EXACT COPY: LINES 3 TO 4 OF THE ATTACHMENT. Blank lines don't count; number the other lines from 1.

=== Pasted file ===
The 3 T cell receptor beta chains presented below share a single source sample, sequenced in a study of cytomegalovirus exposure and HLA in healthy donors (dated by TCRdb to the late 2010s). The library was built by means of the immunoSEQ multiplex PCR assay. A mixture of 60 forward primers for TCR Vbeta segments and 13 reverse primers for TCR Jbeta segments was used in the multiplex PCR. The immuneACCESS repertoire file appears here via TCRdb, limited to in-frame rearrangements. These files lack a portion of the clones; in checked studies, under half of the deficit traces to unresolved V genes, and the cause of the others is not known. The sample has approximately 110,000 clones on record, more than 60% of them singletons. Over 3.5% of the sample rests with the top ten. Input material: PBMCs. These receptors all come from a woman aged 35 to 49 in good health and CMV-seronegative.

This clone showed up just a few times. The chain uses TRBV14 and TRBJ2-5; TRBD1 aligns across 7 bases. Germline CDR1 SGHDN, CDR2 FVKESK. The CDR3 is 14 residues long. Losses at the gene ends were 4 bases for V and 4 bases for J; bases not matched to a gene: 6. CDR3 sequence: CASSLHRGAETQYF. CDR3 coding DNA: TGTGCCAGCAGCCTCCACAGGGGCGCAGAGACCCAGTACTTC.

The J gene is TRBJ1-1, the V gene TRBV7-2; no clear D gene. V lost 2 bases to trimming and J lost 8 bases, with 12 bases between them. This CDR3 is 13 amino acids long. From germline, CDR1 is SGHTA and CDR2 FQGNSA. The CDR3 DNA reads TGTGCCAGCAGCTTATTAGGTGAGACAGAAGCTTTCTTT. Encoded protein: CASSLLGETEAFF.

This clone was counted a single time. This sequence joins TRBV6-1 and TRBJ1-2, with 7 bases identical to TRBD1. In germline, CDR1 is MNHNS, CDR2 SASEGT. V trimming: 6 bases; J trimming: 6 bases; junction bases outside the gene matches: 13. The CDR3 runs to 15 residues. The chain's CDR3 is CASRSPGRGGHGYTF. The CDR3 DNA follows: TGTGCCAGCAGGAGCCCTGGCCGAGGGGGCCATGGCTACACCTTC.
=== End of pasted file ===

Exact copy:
The J gene is TRBJ1-1, the V gene TRBV7-2; no clear D gene. V lost 2 bases to trimming and J lost 8 bases, with 12 bases between them. This CDR3 is 13 amino acids long. From germline, CDR1 is SGHTA and CDR2 FQGNSA. The CDR3 DNA reads TGTGCCAGCAGCTTATTAGGTGAGACAGAAGCTTTCTTT. Encoded protein: CASSLLGETEAFF.

This clone was counted a single time. This sequence joins TRBV6-1 and TRBJ1-2, with 7 bases identical to TRBD1. In germline, CDR1 is MNHNS, CDR2 SASEGT. V trimming: 6 bases; J trimming: 6 bases; junction bases outside the gene matches: 13. The CDR3 runs to 15 residues. The chain's CDR3 is CASRSPGRGGHGYTF. The CDR3 DNA follows: TGTGCCAGCAGGAGCCCTGGCCGAGGGGGCCATGGCTACACCTTC.